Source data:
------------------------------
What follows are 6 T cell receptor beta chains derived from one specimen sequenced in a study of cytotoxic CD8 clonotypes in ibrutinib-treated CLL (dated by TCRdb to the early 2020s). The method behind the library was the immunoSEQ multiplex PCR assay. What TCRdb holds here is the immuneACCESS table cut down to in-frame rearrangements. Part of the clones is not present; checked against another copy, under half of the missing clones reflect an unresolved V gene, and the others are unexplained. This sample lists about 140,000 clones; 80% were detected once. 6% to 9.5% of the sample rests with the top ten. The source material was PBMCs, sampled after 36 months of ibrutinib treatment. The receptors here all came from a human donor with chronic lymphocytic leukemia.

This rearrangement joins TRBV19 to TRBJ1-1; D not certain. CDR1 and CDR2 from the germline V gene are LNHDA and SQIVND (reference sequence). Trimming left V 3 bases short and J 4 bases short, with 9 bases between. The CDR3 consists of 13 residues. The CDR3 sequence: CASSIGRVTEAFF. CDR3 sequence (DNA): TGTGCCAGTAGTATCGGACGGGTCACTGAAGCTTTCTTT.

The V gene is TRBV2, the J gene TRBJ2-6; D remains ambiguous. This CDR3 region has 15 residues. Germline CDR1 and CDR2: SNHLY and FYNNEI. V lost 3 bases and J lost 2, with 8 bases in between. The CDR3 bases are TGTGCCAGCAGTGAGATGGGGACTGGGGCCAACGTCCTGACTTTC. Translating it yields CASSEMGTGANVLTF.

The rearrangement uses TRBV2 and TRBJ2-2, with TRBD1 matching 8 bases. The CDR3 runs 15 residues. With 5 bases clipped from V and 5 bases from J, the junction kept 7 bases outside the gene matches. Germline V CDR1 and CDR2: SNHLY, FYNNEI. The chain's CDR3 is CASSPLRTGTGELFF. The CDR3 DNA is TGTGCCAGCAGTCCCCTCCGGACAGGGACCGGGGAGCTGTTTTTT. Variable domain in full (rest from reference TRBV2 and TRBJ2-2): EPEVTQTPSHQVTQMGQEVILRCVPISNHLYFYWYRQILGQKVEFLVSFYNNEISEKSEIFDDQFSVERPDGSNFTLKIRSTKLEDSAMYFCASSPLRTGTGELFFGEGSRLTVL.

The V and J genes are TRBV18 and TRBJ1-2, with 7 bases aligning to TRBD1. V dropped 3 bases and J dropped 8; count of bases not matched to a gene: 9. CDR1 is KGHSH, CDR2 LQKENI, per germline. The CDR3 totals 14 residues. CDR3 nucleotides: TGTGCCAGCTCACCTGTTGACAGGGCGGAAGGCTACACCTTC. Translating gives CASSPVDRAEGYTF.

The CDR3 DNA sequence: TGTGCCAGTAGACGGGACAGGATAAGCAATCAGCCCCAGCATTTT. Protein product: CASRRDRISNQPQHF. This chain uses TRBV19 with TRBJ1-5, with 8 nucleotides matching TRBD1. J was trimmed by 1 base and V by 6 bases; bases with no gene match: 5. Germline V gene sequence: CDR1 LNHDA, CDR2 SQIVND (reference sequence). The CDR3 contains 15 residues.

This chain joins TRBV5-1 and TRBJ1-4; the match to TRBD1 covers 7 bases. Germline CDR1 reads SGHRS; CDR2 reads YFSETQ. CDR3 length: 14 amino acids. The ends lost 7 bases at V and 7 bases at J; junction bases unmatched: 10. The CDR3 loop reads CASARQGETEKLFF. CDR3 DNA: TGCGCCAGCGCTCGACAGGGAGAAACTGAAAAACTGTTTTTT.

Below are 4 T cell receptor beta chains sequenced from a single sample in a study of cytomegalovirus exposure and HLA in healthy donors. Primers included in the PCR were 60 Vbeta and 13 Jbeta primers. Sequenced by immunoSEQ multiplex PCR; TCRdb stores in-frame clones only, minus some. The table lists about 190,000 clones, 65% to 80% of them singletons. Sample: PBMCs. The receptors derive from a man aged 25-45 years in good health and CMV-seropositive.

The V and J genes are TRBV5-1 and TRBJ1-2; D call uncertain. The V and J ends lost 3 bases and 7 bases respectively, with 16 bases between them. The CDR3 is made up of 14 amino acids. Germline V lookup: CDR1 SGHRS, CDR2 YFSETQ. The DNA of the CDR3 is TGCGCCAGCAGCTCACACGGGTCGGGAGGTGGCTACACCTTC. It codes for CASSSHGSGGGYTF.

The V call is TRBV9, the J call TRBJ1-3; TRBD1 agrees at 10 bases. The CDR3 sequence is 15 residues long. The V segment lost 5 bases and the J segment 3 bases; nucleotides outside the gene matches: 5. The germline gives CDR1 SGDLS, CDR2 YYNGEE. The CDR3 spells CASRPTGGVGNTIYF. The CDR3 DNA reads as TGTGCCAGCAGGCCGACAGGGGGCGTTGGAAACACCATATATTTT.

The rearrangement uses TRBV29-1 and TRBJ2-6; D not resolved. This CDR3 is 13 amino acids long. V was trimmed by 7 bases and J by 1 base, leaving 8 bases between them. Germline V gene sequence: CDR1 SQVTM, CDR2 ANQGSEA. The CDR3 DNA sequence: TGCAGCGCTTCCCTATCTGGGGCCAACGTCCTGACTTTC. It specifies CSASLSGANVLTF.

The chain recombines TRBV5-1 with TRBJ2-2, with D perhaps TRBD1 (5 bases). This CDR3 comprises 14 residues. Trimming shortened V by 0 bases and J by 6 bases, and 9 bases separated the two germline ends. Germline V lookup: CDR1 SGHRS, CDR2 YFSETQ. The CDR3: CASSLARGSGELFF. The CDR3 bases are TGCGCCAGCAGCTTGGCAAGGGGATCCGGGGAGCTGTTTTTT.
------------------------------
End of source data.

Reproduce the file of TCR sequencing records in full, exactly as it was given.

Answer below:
What follows are 6 T cell receptor beta chains derived from one specimen sequenced in a study of cytotoxic CD8 clonotypes in ibrutinib-treated CLL (dated by TCRdb to the early 2020s). The method behind the library was the immunoSEQ multiplex PCR assay. What TCRdb holds here is the immuneACCESS table cut down to in-frame rearrangements. Part of the clones is not present; checked against another copy, under half of the missing clones reflect an unresolved V gene, and the others are unexplained. This sample lists about 140,000 clones; 80% were detected once. 6% to 9.5% of the sample rests with the top ten. The source material was PBMCs, sampled after 36 months of ibrutinib treatment. The receptors here all came from a human donor with chronic lymphocytic leukemia.

This rearrangement joins TRBV19 to TRBJ1-1; D not certain. CDR1 and CDR2 from the germline V gene are LNHDA and SQIVND (reference sequence). Trimming left V 3 bases short and J 4 bases short, with 9 bases between. The CDR3 consists of 13 residues. The CDR3 sequence: CASSIGRVTEAFF. CDR3 sequence (DNA): TGTGCCAGTAGTATCGGACGGGTCACTGAAGCTTTCTTT.

The V gene is TRBV2, the J gene TRBJ2-6; D remains ambiguous. This CDR3 region has 15 residues. Germline CDR1 and CDR2: SNHLY and FYNNEI. V lost 3 bases and J lost 2, with 8 bases in between. The CDR3 bases are TGTGCCAGCAGTGAGATGGGGACTGGGGCCAACGTCCTGACTTTC. Translating it yields CASSEMGTGANVLTF.

The rearrangement uses TRBV2 and TRBJ2-2, with TRBD1 matching 8 bases. The CDR3 runs 15 residues. With 5 bases clipped from V and 5 bases from J, the junction kept 7 bases outside the gene matches. Germline V CDR1 and CDR2: SNHLY, FYNNEI. The chain's CDR3 is CASSPLRTGTGELFF. The CDR3 DNA is TGTGCCAGCAGTCCCCTCCGGACAGGGACCGGGGAGCTGTTTTTT. Variable domain in full (rest from reference TRBV2 and TRBJ2-2): EPEVTQTPSHQVTQMGQEVILRCVPISNHLYFYWYRQILGQKVEFLVSFYNNEISEKSEIFDDQFSVERPDGSNFTLKIRSTKLEDSAMYFCASSPLRTGTGELFFGEGSRLTVL.

The V and J genes are TRBV18 and TRBJ1-2, with 7 bases aligning to TRBD1. V dropped 3 bases and J dropped 8; count of bases not matched to a gene: 9. CDR1 is KGHSH, CDR2 LQKENI, per germline. The CDR3 totals 14 residues. CDR3 nucleotides: TGTGCCAGCTCACCTGTTGACAGGGCGGAAGGCTACACCTTC. Translating gives CASSPVDRAEGYTF.

The CDR3 DNA sequence: TGTGCCAGTAGACGGGACAGGATAAGCAATCAGCCCCAGCATTTT. Protein product: CASRRDRISNQPQHF. This chain uses TRBV19 with TRBJ1-5, with 8 nucleotides matching TRBD1. J was trimmed by 1 base and V by 6 bases; bases with no gene match: 5. Germline V gene sequence: CDR1 LNHDA, CDR2 SQIVND (reference sequence). The CDR3 contains 15 residues.

This chain joins TRBV5-1 and TRBJ1-4; the match to TRBD1 covers 7 bases. Germline CDR1 reads SGHRS; CDR2 reads YFSETQ. CDR3 length: 14 amino acids. The ends lost 7 bases at V and 7 bases at J; junction bases unmatched: 10. The CDR3 loop reads CASARQGETEKLFF. CDR3 DNA: TGCGCCAGCGCTCGACAGGGAGAAACTGAAAAACTGTTTTTT.

Below are 4 T cell receptor beta chains sequenced from a single sample in a study of cytomegalovirus exposure and HLA in healthy donors. Primers included in the PCR were 60 Vbeta and 13 Jbeta primers. Sequenced by immunoSEQ multiplex PCR; TCRdb stores in-frame clones only, minus some. The table lists about 190,000 clones, 65% to 80% of them singletons. Sample: PBMCs. The receptors derive from a man aged 25-45 years in good health and CMV-seropositive.

The V and J genes are TRBV5-1 and TRBJ1-2; D call uncertain. The V and J ends lost 3 bases and 7 bases respectively, with 16 bases between them. The CDR3 is made up of 14 amino acids. Germline V lookup: CDR1 SGHRS, CDR2 YFSETQ. The DNA of the CDR3 is TGCGCCAGCAGCTCACACGGGTCGGGAGGTGGCTACACCTTC. It codes for CASSSHGSGGGYTF.

The V call is TRBV9, the J call TRBJ1-3; TRBD1 agrees at 10 bases. The CDR3 sequence is 15 residues long. The V segment lost 5 bases and the J segment 3 bases; nucleotides outside the gene matches: 5. The germline gives CDR1 SGDLS, CDR2 YYNGEE. The CDR3 spells CASRPTGGVGNTIYF. The CDR3 DNA reads as TGTGCCAGCAGGCCGACAGGGGGCGTTGGAAACACCATATATTTT.

The rearrangement uses TRBV29-1 and TRBJ2-6; D not resolved. This CDR3 is 13 amino acids long. V was trimmed by 7 bases and J by 1 base, leaving 8 bases between them. Germline V gene sequence: CDR1 SQVTM, CDR2 ANQGSEA. The CDR3 DNA sequence: TGCAGCGCTTCCCTATCTGGGGCCAACGTCCTGACTTTC. It specifies CSASLSGANVLTF.

The chain recombines TRBV5-1 with TRBJ2-2, with D perhaps TRBD1 (5 bases). This CDR3 comprises 14 residues. Trimming shortened V by 0 bases and J by 6 bases, and 9 bases separated the two germline ends. Germline V lookup: CDR1 SGHRS, CDR2 YFSETQ. The CDR3: CASSLARGSGELFF. The CDR3 bases are TGCGCCAGCAGCTTGGCAAGGGGATCCGGGGAGCTGTTTTTT.